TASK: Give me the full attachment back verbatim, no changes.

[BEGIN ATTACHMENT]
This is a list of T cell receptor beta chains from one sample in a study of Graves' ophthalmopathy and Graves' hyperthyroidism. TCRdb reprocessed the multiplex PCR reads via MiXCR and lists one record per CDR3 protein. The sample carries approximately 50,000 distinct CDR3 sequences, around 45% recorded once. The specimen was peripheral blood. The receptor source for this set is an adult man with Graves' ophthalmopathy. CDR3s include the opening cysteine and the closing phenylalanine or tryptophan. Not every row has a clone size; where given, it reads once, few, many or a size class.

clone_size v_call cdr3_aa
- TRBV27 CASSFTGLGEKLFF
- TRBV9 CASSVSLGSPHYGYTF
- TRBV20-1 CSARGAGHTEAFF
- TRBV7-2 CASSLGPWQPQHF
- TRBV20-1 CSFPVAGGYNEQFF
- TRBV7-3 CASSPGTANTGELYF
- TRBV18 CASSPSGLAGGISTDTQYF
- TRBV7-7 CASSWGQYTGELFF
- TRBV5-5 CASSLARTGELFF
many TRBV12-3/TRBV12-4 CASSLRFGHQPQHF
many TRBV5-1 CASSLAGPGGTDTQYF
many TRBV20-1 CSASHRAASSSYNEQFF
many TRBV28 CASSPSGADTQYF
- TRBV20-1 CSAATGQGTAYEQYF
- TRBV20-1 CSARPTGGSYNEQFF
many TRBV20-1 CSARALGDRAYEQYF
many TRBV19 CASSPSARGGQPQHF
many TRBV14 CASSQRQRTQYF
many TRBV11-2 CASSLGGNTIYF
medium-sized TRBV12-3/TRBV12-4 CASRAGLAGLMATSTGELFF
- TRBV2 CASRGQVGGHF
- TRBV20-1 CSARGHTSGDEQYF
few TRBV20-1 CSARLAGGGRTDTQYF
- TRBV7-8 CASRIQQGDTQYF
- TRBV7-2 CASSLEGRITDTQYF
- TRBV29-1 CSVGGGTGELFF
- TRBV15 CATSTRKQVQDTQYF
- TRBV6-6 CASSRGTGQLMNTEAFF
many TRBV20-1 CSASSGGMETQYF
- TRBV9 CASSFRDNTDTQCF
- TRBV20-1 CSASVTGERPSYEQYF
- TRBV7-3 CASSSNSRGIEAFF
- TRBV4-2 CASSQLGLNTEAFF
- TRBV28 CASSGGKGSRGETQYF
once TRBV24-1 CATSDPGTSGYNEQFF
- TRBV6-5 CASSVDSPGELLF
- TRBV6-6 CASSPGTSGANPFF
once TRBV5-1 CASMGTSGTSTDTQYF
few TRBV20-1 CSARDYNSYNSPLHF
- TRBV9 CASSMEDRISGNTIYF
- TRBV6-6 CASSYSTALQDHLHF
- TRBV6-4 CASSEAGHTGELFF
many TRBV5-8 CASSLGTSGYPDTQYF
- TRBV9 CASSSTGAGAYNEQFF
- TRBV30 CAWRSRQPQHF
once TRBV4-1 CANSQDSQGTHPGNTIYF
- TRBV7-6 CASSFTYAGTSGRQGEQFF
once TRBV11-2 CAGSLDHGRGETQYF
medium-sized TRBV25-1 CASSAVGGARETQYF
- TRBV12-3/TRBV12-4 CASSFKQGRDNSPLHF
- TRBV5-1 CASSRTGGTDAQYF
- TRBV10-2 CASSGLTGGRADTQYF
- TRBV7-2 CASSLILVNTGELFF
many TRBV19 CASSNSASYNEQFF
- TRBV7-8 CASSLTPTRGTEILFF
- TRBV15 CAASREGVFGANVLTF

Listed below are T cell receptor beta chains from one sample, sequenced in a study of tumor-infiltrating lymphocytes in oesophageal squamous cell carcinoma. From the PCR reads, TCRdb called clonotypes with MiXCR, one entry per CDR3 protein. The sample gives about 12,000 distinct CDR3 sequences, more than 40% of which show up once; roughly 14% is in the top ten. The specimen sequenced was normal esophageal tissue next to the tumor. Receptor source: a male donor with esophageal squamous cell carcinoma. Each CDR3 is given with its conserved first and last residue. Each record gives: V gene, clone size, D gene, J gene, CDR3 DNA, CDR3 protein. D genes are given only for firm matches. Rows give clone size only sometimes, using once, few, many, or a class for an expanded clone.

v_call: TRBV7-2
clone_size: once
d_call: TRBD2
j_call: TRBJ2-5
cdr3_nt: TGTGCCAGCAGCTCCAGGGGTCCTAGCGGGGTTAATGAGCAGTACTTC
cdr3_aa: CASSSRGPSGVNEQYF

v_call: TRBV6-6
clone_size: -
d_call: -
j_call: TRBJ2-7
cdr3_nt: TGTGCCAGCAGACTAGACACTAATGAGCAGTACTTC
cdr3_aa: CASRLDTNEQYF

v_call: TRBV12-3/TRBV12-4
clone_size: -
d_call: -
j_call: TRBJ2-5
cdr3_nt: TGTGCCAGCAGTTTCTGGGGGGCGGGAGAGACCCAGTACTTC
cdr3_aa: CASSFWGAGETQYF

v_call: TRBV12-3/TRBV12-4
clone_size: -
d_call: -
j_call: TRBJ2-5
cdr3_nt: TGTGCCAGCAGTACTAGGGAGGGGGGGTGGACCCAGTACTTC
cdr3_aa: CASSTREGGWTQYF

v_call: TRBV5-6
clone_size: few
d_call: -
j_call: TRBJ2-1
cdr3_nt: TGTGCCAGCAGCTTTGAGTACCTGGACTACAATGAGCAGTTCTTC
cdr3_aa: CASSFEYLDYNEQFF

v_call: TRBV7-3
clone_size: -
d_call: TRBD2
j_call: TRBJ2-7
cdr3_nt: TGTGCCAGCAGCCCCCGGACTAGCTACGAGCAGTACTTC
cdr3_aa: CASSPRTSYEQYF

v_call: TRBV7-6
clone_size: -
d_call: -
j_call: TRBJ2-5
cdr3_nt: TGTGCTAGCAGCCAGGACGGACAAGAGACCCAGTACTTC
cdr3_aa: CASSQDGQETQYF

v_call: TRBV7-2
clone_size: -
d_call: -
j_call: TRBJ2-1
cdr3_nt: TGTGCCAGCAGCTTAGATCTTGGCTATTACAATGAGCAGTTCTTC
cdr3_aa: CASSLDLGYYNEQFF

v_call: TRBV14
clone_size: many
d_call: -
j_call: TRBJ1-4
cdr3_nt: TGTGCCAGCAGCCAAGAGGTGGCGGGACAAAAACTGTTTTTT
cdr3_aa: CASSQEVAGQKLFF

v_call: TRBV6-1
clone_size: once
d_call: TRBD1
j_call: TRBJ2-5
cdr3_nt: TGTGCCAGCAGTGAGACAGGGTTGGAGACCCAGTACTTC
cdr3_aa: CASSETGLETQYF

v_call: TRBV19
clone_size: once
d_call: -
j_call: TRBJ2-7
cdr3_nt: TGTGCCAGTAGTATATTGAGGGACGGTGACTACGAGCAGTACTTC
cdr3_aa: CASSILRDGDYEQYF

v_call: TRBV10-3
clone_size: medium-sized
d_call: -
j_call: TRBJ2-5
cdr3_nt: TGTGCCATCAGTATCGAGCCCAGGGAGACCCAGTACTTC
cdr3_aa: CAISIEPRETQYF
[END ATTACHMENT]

This is a list of T cell receptor beta chains from one sample in a study of Graves' ophthalmopathy and Graves' hyperthyroidism. TCRdb reprocessed the multiplex PCR reads via MiXCR and lists one record per CDR3 protein. The sample carries approximately 50,000 distinct CDR3 sequences, around 45% recorded once. The specimen was peripheral blood. The receptor source for this set is an adult man with Graves' ophthalmopathy. CDR3s include the opening cysteine and the closing phenylalanine or tryptophan. Not every row has a clone size; where given, it reads once, few, many or a size class.

clone_size v_call cdr3_aa
- TRBV27 CASSFTGLGEKLFF
- TRBV9 CASSVSLGSPHYGYTF
- TRBV20-1 CSARGAGHTEAFF
- TRBV7-2 CASSLGPWQPQHF
- TRBV20-1 CSFPVAGGYNEQFF
- TRBV7-3 CASSPGTANTGELYF
- TRBV18 CASSPSGLAGGISTDTQYF
- TRBV7-7 CASSWGQYTGELFF
- TRBV5-5 CASSLARTGELFF
many TRBV12-3/TRBV12-4 CASSLRFGHQPQHF
many TRBV5-1 CASSLAGPGGTDTQYF
many TRBV20-1 CSASHRAASSSYNEQFF
many TRBV28 CASSPSGADTQYF
- TRBV20-1 CSAATGQGTAYEQYF
- TRBV20-1 CSARPTGGSYNEQFF
many TRBV20-1 CSARALGDRAYEQYF
many TRBV19 CASSPSARGGQPQHF
many TRBV14 CASSQRQRTQYF
many TRBV11-2 CASSLGGNTIYF
medium-sized TRBV12-3/TRBV12-4 CASRAGLAGLMATSTGELFF
- TRBV2 CASRGQVGGHF
- TRBV20-1 CSARGHTSGDEQYF
few TRBV20-1 CSARLAGGGRTDTQYF
- TRBV7-8 CASRIQQGDTQYF
- TRBV7-2 CASSLEGRITDTQYF
- TRBV29-1 CSVGGGTGELFF
- TRBV15 CATSTRKQVQDTQYF
- TRBV6-6 CASSRGTGQLMNTEAFF
many TRBV20-1 CSASSGGMETQYF
- TRBV9 CASSFRDNTDTQCF
- TRBV20-1 CSASVTGERPSYEQYF
- TRBV7-3 CASSSNSRGIEAFF
- TRBV4-2 CASSQLGLNTEAFF
- TRBV28 CASSGGKGSRGETQYF
once TRBV24-1 CATSDPGTSGYNEQFF
- TRBV6-5 CASSVDSPGELLF
- TRBV6-6 CASSPGTSGANPFF
once TRBV5-1 CASMGTSGTSTDTQYF
few TRBV20-1 CSARDYNSYNSPLHF
- TRBV9 CASSMEDRISGNTIYF
- TRBV6-6 CASSYSTALQDHLHF
- TRBV6-4 CASSEAGHTGELFF
many TRBV5-8 CASSLGTSGYPDTQYF
- TRBV9 CASSSTGAGAYNEQFF
- TRBV30 CAWRSRQPQHF
once TRBV4-1 CANSQDSQGTHPGNTIYF
- TRBV7-6 CASSFTYAGTSGRQGEQFF
once TRBV11-2 CAGSLDHGRGETQYF
medium-sized TRBV25-1 CASSAVGGARETQYF
- TRBV12-3/TRBV12-4 CASSFKQGRDNSPLHF
- TRBV5-1 CASSRTGGTDAQYF
- TRBV10-2 CASSGLTGGRADTQYF
- TRBV7-2 CASSLILVNTGELFF
many TRBV19 CASSNSASYNEQFF
- TRBV7-8 CASSLTPTRGTEILFF
- TRBV15 CAASREGVFGANVLTF

Listed below are T cell receptor beta chains from one sample, sequenced in a study of tumor-infiltrating lymphocytes in oesophageal squamous cell carcinoma. From the PCR reads, TCRdb called clonotypes with MiXCR, one entry per CDR3 protein. The sample gives about 12,000 distinct CDR3 sequences, more than 40% of which show up once; roughly 14% is in the top ten. The specimen sequenced was normal esophageal tissue next to the tumor. Receptor source: a male donor with esophageal squamous cell carcinoma. Each CDR3 is given with its conserved first and last residue. Each record gives: V gene, clone size, D gene, J gene, CDR3 DNA, CDR3 protein. D genes are given only for firm matches. Rows give clone size only sometimes, using once, few, many, or a class for an expanded clone.

v_call: TRBV7-2
clone_size: once
d_call: TRBD2
j_call: TRBJ2-5
cdr3_nt: TGTGCCAGCAGCTCCAGGGGTCCTAGCGGGGTTAATGAGCAGTACTTC
cdr3_aa: CASSSRGPSGVNEQYF

v_call: TRBV6-6
clone_size: -
d_call: -
j_call: TRBJ2-7
cdr3_nt: TGTGCCAGCAGACTAGACACTAATGAGCAGTACTTC
cdr3_aa: CASRLDTNEQYF

v_call: TRBV12-3/TRBV12-4
clone_size: -
d_call: -
j_call: TRBJ2-5
cdr3_nt: TGTGCCAGCAGTTTCTGGGGGGCGGGAGAGACCCAGTACTTC
cdr3_aa: CASSFWGAGETQYF

v_call: TRBV12-3/TRBV12-4
clone_size: -
d_call: -
j_call: TRBJ2-5
cdr3_nt: TGTGCCAGCAGTACTAGGGAGGGGGGGTGGACCCAGTACTTC
cdr3_aa: CASSTREGGWTQYF

v_call: TRBV5-6
clone_size: few
d_call: -
j_call: TRBJ2-1
cdr3_nt: TGTGCCAGCAGCTTTGAGTACCTGGACTACAATGAGCAGTTCTTC
cdr3_aa: CASSFEYLDYNEQFF

v_call: TRBV7-3
clone_size: -
d_call: TRBD2
j_call: TRBJ2-7
cdr3_nt: TGTGCCAGCAGCCCCCGGACTAGCTACGAGCAGTACTTC
cdr3_aa: CASSPRTSYEQYF

v_call: TRBV7-6
clone_size: -
d_call: -
j_call: TRBJ2-5
cdr3_nt: TGTGCTAGCAGCCAGGACGGACAAGAGACCCAGTACTTC
cdr3_aa: CASSQDGQETQYF

v_call: TRBV7-2
clone_size: -
d_call: -
j_call: TRBJ2-1
cdr3_nt: TGTGCCAGCAGCTTAGATCTTGGCTATTACAATGAGCAGTTCTTC
cdr3_aa: CASSLDLGYYNEQFF

v_call: TRBV14
clone_size: many
d_call: -
j_call: TRBJ1-4
cdr3_nt: TGTGCCAGCAGCCAAGAGGTGGCGGGACAAAAACTGTTTTTT
cdr3_aa: CASSQEVAGQKLFF

v_call: TRBV6-1
clone_size: once
d_call: TRBD1
j_call: TRBJ2-5
cdr3_nt: TGTGCCAGCAGTGAGACAGGGTTGGAGACCCAGTACTTC
cdr3_aa: CASSETGLETQYF

v_call: TRBV19
clone_size: once
d_call: -
j_call: TRBJ2-7
cdr3_nt: TGTGCCAGTAGTATATTGAGGGACGGTGACTACGAGCAGTACTTC
cdr3_aa: CASSILRDGDYEQYF

v_call: TRBV10-3
clone_size: medium-sized
d_call: -
j_call: TRBJ2-5
cdr3_nt: TGTGCCATCAGTATCGAGCCCAGGGAGACCCAGTACTTC
cdr3_aa: CAISIEPRETQYF